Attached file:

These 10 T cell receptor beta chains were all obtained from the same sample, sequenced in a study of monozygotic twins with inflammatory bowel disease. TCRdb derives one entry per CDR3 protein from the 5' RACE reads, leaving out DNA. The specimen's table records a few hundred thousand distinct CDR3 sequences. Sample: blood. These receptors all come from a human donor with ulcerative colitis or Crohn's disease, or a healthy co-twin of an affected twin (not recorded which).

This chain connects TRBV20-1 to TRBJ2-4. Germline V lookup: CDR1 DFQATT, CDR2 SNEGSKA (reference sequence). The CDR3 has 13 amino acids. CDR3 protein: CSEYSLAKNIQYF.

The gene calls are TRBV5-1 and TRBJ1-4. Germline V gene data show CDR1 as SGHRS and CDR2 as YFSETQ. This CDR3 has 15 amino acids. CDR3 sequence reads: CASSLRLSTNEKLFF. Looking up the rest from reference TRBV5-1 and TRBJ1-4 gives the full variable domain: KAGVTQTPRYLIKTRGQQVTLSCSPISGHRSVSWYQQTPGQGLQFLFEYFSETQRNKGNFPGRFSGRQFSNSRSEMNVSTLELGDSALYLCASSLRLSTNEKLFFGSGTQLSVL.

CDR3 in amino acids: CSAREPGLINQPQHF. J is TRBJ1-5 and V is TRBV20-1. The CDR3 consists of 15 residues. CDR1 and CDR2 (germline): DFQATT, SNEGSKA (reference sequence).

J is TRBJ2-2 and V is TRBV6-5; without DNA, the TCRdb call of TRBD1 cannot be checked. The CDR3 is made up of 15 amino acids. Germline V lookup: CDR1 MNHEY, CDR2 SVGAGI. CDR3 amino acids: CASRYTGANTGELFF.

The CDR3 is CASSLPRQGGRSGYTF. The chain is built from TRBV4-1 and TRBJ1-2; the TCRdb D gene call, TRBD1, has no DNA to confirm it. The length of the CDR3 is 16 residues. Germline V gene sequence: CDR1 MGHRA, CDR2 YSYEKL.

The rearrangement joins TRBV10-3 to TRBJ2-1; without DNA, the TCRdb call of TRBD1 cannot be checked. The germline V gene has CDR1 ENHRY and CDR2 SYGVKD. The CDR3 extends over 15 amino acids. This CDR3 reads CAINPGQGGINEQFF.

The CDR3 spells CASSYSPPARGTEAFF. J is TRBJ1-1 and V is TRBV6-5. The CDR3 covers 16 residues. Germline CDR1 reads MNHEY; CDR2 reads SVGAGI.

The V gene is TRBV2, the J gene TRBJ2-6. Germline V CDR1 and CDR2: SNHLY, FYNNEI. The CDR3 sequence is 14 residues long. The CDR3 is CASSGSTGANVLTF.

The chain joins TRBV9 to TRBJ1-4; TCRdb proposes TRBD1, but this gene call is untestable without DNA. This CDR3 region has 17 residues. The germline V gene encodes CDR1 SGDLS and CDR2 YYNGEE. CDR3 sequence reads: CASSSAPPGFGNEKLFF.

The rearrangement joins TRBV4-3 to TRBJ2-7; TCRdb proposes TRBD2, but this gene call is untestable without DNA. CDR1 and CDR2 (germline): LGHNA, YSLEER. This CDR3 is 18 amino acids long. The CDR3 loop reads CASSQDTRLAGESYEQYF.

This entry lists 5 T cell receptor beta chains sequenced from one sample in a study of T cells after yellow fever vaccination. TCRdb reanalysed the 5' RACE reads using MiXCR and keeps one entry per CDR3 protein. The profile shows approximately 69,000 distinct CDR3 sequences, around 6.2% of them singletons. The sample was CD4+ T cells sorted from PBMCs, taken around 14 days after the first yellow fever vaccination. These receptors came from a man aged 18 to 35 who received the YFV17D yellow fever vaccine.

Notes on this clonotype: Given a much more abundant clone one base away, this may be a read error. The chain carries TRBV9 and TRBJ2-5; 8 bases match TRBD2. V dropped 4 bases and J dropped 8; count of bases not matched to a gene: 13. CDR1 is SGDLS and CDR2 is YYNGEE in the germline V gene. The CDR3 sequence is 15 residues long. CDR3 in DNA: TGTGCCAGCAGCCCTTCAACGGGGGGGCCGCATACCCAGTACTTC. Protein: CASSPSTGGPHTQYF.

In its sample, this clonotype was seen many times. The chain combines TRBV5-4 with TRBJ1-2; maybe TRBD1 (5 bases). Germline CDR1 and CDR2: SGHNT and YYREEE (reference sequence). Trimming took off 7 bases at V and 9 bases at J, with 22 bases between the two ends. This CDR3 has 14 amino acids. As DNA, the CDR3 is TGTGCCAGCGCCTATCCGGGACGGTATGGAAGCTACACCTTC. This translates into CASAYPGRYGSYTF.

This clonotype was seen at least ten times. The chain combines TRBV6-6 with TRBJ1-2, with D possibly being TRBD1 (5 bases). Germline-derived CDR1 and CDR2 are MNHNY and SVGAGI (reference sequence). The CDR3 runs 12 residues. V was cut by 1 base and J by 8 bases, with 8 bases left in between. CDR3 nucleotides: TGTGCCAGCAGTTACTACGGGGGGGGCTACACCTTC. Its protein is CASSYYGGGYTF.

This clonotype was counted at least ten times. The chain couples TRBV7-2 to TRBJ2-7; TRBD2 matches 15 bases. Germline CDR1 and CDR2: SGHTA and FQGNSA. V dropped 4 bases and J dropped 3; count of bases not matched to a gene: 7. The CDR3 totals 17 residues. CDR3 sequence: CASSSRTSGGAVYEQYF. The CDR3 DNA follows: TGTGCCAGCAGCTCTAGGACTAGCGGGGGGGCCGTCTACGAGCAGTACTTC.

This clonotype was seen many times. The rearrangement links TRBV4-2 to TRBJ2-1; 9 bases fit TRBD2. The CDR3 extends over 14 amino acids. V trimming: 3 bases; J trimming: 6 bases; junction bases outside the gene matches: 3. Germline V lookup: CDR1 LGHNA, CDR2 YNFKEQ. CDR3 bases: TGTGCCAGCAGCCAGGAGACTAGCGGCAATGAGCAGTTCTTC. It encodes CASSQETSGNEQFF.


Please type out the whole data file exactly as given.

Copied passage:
These 10 T cell receptor beta chains were all obtained from the same sample, sequenced in a study of monozygotic twins with inflammatory bowel disease. TCRdb derives one entry per CDR3 protein from the 5' RACE reads, leaving out DNA. The specimen's table records a few hundred thousand distinct CDR3 sequences. Sample: blood. These receptors all come from a human donor with ulcerative colitis or Crohn's disease, or a healthy co-twin of an affected twin (not recorded which).

This chain connects TRBV20-1 to TRBJ2-4. Germline V lookup: CDR1 DFQATT, CDR2 SNEGSKA (reference sequence). The CDR3 has 13 amino acids. CDR3 protein: CSEYSLAKNIQYF.

The gene calls are TRBV5-1 and TRBJ1-4. Germline V gene data show CDR1 as SGHRS and CDR2 as YFSETQ. This CDR3 has 15 amino acids. CDR3 sequence reads: CASSLRLSTNEKLFF. Looking up the rest from reference TRBV5-1 and TRBJ1-4 gives the full variable domain: KAGVTQTPRYLIKTRGQQVTLSCSPISGHRSVSWYQQTPGQGLQFLFEYFSETQRNKGNFPGRFSGRQFSNSRSEMNVSTLELGDSALYLCASSLRLSTNEKLFFGSGTQLSVL.

CDR3 in amino acids: CSAREPGLINQPQHF. J is TRBJ1-5 and V is TRBV20-1. The CDR3 consists of 15 residues. CDR1 and CDR2 (germline): DFQATT, SNEGSKA (reference sequence).

J is TRBJ2-2 and V is TRBV6-5; without DNA, the TCRdb call of TRBD1 cannot be checked. The CDR3 is made up of 15 amino acids. Germline V lookup: CDR1 MNHEY, CDR2 SVGAGI. CDR3 amino acids: CASRYTGANTGELFF.

The CDR3 is CASSLPRQGGRSGYTF. The chain is built from TRBV4-1 and TRBJ1-2; the TCRdb D gene call, TRBD1, has no DNA to confirm it. The length of the CDR3 is 16 residues. Germline V gene sequence: CDR1 MGHRA, CDR2 YSYEKL.

The rearrangement joins TRBV10-3 to TRBJ2-1; without DNA, the TCRdb call of TRBD1 cannot be checked. The germline V gene has CDR1 ENHRY and CDR2 SYGVKD. The CDR3 extends over 15 amino acids. This CDR3 reads CAINPGQGGINEQFF.

The CDR3 spells CASSYSPPARGTEAFF. J is TRBJ1-1 and V is TRBV6-5. The CDR3 covers 16 residues. Germline CDR1 reads MNHEY; CDR2 reads SVGAGI.

The V gene is TRBV2, the J gene TRBJ2-6. Germline V CDR1 and CDR2: SNHLY, FYNNEI. The CDR3 sequence is 14 residues long. The CDR3 is CASSGSTGANVLTF.

The chain joins TRBV9 to TRBJ1-4; TCRdb proposes TRBD1, but this gene call is untestable without DNA. This CDR3 region has 17 residues. The germline V gene encodes CDR1 SGDLS and CDR2 YYNGEE. CDR3 sequence reads: CASSSAPPGFGNEKLFF.

The rearrangement joins TRBV4-3 to TRBJ2-7; TCRdb proposes TRBD2, but this gene call is untestable without DNA. CDR1 and CDR2 (germline): LGHNA, YSLEER. This CDR3 is 18 amino acids long. The CDR3 loop reads CASSQDTRLAGESYEQYF.

This entry lists 5 T cell receptor beta chains sequenced from one sample in a study of T cells after yellow fever vaccination. TCRdb reanalysed the 5' RACE reads using MiXCR and keeps one entry per CDR3 protein. The profile shows approximately 69,000 distinct CDR3 sequences, around 6.2% of them singletons. The sample was CD4+ T cells sorted from PBMCs, taken around 14 days after the first yellow fever vaccination. These receptors came from a man aged 18 to 35 who received the YFV17D yellow fever vaccine.

Notes on this clonotype: Given a much more abundant clone one base away, this may be a read error. The chain carries TRBV9 and TRBJ2-5; 8 bases match TRBD2. V dropped 4 bases and J dropped 8; count of bases not matched to a gene: 13. CDR1 is SGDLS and CDR2 is YYNGEE in the germline V gene. The CDR3 sequence is 15 residues long. CDR3 in DNA: TGTGCCAGCAGCCCTTCAACGGGGGGGCCGCATACCCAGTACTTC. Protein: CASSPSTGGPHTQYF.

In its sample, this clonotype was seen many times. The chain combines TRBV5-4 with TRBJ1-2; maybe TRBD1 (5 bases). Germline CDR1 and CDR2: SGHNT and YYREEE (reference sequence). Trimming took off 7 bases at V and 9 bases at J, with 22 bases between the two ends. This CDR3 has 14 amino acids. As DNA, the CDR3 is TGTGCCAGCGCCTATCCGGGACGGTATGGAAGCTACACCTTC. This translates into CASAYPGRYGSYTF.

This clonotype was seen at least ten times. The chain combines TRBV6-6 with TRBJ1-2, with D possibly being TRBD1 (5 bases). Germline-derived CDR1 and CDR2 are MNHNY and SVGAGI (reference sequence). The CDR3 runs 12 residues. V was cut by 1 base and J by 8 bases, with 8 bases left in between. CDR3 nucleotides: TGTGCCAGCAGTTACTACGGGGGGGGCTACACCTTC. Its protein is CASSYYGGGYTF.

This clonotype was counted at least ten times. The chain couples TRBV7-2 to TRBJ2-7; TRBD2 matches 15 bases. Germline CDR1 and CDR2: SGHTA and FQGNSA. V dropped 4 bases and J dropped 3; count of bases not matched to a gene: 7. The CDR3 totals 17 residues. CDR3 sequence: CASSSRTSGGAVYEQYF. The CDR3 DNA follows: TGTGCCAGCAGCTCTAGGACTAGCGGGGGGGCCGTCTACGAGCAGTACTTC.

This clonotype was seen many times. The rearrangement links TRBV4-2 to TRBJ2-1; 9 bases fit TRBD2. The CDR3 extends over 14 amino acids. V trimming: 3 bases; J trimming: 6 bases; junction bases outside the gene matches: 3. Germline V lookup: CDR1 LGHNA, CDR2 YNFKEQ. CDR3 bases: TGTGCCAGCAGCCAGGAGACTAGCGGCAATGAGCAGTTCTTC. It encodes CASSQETSGNEQFF.